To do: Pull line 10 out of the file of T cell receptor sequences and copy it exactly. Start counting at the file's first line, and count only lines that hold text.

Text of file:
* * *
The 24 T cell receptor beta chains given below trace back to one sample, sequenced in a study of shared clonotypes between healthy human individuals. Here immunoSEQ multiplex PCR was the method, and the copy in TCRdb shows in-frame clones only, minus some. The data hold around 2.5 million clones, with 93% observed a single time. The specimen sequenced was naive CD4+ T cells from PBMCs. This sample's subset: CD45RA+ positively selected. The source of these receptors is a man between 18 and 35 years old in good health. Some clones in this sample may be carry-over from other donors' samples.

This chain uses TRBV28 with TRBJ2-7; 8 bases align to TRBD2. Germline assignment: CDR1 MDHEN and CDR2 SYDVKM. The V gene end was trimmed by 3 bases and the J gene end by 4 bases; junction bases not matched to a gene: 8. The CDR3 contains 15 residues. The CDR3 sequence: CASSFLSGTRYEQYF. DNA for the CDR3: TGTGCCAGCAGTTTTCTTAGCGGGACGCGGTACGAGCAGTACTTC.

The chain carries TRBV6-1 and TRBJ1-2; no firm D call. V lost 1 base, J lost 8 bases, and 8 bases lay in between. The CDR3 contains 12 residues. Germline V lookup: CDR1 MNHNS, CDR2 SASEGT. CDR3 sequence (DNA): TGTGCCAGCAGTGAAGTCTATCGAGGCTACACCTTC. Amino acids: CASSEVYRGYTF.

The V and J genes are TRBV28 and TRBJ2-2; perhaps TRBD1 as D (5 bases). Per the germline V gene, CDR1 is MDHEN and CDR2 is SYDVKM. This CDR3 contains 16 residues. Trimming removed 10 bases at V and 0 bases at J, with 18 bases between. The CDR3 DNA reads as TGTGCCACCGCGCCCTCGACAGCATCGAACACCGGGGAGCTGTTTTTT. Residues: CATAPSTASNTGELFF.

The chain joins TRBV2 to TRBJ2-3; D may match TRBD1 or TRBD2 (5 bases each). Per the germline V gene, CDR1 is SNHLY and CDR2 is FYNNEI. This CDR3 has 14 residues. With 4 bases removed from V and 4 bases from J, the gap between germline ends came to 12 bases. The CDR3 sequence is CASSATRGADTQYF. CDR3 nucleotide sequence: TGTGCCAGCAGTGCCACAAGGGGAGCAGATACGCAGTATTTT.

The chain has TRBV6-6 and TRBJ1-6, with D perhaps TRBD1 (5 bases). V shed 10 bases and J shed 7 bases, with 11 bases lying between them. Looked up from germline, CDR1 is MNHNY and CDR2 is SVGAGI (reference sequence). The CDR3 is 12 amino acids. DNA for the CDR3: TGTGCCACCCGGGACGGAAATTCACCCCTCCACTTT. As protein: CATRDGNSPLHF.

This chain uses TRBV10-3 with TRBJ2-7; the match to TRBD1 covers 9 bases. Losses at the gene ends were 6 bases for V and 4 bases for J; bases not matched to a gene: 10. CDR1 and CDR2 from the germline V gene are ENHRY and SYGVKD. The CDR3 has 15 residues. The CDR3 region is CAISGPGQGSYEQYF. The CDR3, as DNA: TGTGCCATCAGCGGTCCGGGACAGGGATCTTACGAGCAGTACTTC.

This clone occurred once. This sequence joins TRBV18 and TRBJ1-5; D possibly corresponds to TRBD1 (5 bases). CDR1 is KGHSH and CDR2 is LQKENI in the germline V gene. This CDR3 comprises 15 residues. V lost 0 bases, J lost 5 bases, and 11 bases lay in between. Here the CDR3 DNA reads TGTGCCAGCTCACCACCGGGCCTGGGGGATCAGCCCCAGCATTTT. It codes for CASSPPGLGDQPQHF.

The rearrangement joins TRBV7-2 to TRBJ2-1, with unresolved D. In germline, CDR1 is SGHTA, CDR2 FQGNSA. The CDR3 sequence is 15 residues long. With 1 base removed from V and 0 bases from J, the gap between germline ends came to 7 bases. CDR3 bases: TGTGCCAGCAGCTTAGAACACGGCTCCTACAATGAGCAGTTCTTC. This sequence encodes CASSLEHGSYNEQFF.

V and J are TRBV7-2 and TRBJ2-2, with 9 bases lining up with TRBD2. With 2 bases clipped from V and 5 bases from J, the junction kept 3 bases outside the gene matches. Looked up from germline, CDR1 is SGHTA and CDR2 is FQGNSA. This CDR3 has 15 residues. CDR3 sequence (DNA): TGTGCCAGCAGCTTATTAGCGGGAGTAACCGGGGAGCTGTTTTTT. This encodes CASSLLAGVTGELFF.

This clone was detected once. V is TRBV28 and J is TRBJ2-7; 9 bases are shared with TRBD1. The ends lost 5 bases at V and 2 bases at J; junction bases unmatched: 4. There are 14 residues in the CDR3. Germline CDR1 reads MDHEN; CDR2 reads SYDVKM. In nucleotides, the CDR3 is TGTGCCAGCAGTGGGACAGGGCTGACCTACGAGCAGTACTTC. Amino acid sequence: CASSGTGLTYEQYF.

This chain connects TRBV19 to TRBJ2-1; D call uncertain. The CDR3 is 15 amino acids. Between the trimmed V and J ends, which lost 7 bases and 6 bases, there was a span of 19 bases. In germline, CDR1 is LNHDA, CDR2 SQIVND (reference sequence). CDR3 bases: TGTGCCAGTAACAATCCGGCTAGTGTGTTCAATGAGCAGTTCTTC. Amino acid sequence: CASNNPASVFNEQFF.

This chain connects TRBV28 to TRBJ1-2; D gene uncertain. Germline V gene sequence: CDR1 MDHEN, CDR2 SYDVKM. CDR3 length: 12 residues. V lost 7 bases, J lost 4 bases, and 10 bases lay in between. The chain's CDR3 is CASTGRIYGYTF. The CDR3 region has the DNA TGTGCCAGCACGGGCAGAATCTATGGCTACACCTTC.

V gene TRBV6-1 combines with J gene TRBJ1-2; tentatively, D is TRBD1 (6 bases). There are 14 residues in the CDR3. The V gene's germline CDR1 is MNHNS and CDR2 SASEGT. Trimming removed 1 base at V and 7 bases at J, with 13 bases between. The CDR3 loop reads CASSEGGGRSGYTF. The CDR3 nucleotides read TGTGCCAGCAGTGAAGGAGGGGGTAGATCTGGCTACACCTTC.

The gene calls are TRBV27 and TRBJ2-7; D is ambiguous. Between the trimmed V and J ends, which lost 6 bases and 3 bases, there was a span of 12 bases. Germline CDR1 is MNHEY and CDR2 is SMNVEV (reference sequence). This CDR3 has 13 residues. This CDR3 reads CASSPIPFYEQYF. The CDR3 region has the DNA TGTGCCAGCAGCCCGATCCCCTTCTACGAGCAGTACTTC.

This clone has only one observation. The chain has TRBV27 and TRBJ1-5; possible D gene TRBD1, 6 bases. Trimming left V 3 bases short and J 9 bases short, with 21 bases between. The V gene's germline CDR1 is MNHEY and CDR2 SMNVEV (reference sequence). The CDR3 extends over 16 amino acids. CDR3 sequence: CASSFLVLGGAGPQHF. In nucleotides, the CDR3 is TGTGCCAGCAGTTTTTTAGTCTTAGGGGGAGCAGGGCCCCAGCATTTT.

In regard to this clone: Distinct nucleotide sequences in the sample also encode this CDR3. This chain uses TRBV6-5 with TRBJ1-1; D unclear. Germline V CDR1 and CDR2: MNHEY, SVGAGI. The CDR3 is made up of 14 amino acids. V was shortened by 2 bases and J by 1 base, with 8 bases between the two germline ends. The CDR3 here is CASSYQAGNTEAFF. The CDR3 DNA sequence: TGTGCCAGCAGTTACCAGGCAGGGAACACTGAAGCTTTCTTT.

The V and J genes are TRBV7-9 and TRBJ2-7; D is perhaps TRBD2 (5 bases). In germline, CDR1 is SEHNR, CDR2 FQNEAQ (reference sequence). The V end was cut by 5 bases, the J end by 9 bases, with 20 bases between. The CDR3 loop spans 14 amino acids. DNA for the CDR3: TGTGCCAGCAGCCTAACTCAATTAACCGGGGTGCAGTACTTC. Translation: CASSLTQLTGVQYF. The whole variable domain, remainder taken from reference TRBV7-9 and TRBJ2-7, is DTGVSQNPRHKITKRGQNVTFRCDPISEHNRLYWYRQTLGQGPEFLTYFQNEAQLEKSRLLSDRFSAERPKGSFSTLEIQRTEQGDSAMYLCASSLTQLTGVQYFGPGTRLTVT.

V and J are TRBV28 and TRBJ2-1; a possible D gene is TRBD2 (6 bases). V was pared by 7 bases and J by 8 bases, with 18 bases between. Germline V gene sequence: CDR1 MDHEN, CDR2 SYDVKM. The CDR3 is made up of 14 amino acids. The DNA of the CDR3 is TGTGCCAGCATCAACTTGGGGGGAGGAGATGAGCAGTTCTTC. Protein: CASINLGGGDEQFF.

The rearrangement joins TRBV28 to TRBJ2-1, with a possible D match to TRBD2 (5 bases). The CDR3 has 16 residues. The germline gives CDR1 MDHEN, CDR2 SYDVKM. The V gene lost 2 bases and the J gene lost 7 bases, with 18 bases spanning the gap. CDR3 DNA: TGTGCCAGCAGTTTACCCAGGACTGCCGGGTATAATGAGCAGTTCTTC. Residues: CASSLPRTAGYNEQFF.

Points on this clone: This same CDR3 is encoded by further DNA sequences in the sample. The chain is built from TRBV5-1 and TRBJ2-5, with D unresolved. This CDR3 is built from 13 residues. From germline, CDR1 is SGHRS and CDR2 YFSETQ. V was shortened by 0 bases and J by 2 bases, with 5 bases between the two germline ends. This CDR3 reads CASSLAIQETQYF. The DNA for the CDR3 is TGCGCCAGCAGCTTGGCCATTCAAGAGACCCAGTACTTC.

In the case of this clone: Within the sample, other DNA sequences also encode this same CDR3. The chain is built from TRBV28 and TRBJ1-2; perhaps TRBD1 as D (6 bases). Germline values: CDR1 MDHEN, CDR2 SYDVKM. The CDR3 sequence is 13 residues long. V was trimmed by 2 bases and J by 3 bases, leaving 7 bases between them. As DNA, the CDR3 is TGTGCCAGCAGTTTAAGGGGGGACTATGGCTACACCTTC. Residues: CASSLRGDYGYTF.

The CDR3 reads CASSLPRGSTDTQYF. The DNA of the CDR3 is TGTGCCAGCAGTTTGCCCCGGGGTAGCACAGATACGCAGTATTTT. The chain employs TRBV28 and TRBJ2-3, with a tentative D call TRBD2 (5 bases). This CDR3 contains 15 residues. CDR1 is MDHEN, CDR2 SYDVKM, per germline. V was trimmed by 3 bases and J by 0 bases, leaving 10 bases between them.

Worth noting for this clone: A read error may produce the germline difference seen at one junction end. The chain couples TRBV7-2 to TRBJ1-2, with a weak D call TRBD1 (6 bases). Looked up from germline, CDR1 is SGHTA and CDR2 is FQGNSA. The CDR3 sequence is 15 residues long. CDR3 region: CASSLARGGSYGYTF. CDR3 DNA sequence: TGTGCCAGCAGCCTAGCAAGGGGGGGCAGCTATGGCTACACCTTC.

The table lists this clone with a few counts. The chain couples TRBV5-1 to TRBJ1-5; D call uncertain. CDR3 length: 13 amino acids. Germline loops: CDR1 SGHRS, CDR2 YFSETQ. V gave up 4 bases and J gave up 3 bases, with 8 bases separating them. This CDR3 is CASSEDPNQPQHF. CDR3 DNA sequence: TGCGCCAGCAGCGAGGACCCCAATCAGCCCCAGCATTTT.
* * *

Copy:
V and J are TRBV7-2 and TRBJ2-2, with 9 bases lining up with TRBD2. With 2 bases clipped from V and 5 bases from J, the junction kept 3 bases outside the gene matches. Looked up from germline, CDR1 is SGHTA and CDR2 is FQGNSA. This CDR3 has 15 residues. CDR3 sequence (DNA): TGTGCCAGCAGCTTATTAGCGGGAGTAACCGGGGAGCTGTTTTTT. This encodes CASSLLAGVTGELFF.